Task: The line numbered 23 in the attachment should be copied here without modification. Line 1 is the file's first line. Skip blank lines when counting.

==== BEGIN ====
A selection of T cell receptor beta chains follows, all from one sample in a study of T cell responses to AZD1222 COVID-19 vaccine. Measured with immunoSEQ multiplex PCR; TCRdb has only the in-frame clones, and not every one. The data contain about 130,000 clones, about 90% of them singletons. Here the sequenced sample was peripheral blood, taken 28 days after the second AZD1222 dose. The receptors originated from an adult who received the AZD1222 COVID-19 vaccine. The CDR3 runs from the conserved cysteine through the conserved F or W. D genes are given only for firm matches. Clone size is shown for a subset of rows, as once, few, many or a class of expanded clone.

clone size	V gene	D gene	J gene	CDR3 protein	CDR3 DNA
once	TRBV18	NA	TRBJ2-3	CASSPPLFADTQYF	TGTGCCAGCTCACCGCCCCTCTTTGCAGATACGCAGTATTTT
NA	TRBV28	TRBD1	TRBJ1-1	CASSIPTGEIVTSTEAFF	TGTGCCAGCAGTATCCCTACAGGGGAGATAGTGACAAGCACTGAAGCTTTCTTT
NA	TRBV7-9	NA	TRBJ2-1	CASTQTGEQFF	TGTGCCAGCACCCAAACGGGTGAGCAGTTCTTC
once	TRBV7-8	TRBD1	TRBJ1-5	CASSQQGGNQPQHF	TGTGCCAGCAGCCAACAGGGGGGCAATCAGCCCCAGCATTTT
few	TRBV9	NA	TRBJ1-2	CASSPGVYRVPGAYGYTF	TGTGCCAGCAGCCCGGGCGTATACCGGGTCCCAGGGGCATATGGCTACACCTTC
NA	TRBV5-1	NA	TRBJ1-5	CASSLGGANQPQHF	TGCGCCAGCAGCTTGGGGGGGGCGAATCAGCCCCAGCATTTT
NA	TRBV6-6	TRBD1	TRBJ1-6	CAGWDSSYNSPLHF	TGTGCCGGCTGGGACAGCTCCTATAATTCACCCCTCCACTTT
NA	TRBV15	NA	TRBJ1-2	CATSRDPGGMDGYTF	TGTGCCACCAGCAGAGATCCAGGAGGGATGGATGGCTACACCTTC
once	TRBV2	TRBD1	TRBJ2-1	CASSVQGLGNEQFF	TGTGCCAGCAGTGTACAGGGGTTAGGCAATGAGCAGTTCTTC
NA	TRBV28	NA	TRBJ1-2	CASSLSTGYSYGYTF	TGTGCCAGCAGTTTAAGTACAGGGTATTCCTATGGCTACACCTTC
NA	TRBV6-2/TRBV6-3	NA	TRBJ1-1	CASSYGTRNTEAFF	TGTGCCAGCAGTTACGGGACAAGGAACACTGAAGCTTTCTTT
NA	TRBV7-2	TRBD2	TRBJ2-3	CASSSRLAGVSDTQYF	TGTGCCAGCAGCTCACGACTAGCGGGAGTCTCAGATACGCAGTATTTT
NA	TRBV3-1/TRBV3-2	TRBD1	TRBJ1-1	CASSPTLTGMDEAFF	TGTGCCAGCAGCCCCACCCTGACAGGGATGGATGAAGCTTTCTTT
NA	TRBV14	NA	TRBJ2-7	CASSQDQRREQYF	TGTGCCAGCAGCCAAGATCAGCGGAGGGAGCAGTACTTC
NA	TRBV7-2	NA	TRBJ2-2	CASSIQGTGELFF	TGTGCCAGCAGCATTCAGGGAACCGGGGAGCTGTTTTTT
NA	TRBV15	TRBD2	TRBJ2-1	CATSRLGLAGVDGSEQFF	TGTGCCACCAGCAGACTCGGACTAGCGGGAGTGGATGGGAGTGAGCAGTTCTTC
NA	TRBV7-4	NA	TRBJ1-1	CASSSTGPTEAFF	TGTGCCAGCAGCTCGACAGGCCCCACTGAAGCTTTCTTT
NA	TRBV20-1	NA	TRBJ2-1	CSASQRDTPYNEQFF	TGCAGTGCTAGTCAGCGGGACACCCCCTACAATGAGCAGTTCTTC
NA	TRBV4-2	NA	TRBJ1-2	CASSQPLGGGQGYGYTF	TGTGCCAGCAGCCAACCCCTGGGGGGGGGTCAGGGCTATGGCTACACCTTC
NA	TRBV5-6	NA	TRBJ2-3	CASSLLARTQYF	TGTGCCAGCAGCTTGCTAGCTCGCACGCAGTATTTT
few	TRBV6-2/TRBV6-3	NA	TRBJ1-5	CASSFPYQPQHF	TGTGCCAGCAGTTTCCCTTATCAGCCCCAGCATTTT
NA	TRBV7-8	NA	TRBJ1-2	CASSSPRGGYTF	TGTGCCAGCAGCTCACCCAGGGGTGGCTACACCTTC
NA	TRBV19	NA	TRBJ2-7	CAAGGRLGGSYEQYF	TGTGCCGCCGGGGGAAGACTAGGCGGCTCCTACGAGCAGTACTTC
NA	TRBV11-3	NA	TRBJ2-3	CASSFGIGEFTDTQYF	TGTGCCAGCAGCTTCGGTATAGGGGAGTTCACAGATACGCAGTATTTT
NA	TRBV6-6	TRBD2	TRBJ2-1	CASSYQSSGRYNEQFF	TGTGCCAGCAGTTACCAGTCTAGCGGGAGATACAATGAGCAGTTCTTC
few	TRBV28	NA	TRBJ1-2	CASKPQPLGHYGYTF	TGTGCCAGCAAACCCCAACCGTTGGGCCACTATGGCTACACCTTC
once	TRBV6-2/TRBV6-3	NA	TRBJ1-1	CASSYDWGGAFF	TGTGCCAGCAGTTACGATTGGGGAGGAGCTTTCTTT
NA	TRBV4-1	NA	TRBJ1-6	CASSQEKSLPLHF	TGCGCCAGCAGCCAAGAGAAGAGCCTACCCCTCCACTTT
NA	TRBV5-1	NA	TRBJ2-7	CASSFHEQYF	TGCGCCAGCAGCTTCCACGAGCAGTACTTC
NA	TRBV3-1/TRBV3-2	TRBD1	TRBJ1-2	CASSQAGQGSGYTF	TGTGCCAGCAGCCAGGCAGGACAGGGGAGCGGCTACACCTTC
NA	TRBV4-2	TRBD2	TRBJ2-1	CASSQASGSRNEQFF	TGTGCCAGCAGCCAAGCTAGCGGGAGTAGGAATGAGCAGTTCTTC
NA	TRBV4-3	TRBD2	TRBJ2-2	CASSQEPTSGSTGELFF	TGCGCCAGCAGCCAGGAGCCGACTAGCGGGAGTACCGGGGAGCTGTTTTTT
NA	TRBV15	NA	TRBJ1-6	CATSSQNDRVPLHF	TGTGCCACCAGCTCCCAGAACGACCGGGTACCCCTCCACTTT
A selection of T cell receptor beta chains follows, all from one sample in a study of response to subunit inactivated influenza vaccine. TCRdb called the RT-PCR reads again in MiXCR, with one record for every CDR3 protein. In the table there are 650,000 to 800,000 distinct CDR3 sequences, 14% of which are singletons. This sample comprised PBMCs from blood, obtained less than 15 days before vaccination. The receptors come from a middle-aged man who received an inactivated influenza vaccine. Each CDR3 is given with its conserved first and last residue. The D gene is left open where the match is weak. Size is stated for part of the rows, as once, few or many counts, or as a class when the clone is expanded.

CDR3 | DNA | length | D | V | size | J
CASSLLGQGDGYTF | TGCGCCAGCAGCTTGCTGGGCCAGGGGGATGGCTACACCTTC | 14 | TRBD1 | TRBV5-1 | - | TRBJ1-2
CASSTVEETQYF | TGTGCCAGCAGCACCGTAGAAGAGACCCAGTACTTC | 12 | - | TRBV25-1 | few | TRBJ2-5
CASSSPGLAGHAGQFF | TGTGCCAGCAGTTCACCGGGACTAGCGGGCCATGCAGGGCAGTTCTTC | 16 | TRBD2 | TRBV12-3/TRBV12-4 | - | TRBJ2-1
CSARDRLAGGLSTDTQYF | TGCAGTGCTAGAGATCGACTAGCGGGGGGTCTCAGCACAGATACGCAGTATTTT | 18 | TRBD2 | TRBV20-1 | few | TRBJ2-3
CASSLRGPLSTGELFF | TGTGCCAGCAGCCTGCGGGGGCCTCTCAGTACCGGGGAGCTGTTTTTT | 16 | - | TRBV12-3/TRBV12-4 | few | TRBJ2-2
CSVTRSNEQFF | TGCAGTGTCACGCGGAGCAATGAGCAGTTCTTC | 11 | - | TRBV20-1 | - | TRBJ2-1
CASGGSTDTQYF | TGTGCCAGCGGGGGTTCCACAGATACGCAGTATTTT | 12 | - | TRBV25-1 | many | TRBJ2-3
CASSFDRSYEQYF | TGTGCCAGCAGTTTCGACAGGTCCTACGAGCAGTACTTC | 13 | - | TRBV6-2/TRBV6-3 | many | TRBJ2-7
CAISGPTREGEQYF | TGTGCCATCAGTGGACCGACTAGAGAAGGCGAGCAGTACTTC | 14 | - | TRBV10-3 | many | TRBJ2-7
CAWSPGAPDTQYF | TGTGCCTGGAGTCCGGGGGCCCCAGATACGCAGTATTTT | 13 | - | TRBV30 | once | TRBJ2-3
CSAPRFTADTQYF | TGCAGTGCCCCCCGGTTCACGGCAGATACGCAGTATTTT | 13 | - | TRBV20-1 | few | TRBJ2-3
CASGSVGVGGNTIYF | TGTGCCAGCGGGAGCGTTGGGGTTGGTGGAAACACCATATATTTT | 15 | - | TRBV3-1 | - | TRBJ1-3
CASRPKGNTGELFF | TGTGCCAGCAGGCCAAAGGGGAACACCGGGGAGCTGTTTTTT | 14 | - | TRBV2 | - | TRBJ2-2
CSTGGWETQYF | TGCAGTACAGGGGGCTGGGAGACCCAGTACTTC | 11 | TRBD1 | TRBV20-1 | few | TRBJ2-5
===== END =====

few	TRBV6-2/TRBV6-3	NA	TRBJ1-5	CASSFPYQPQHF	TGTGCCAGCAGTTTCCCTTATCAGCCCCAGCATTTT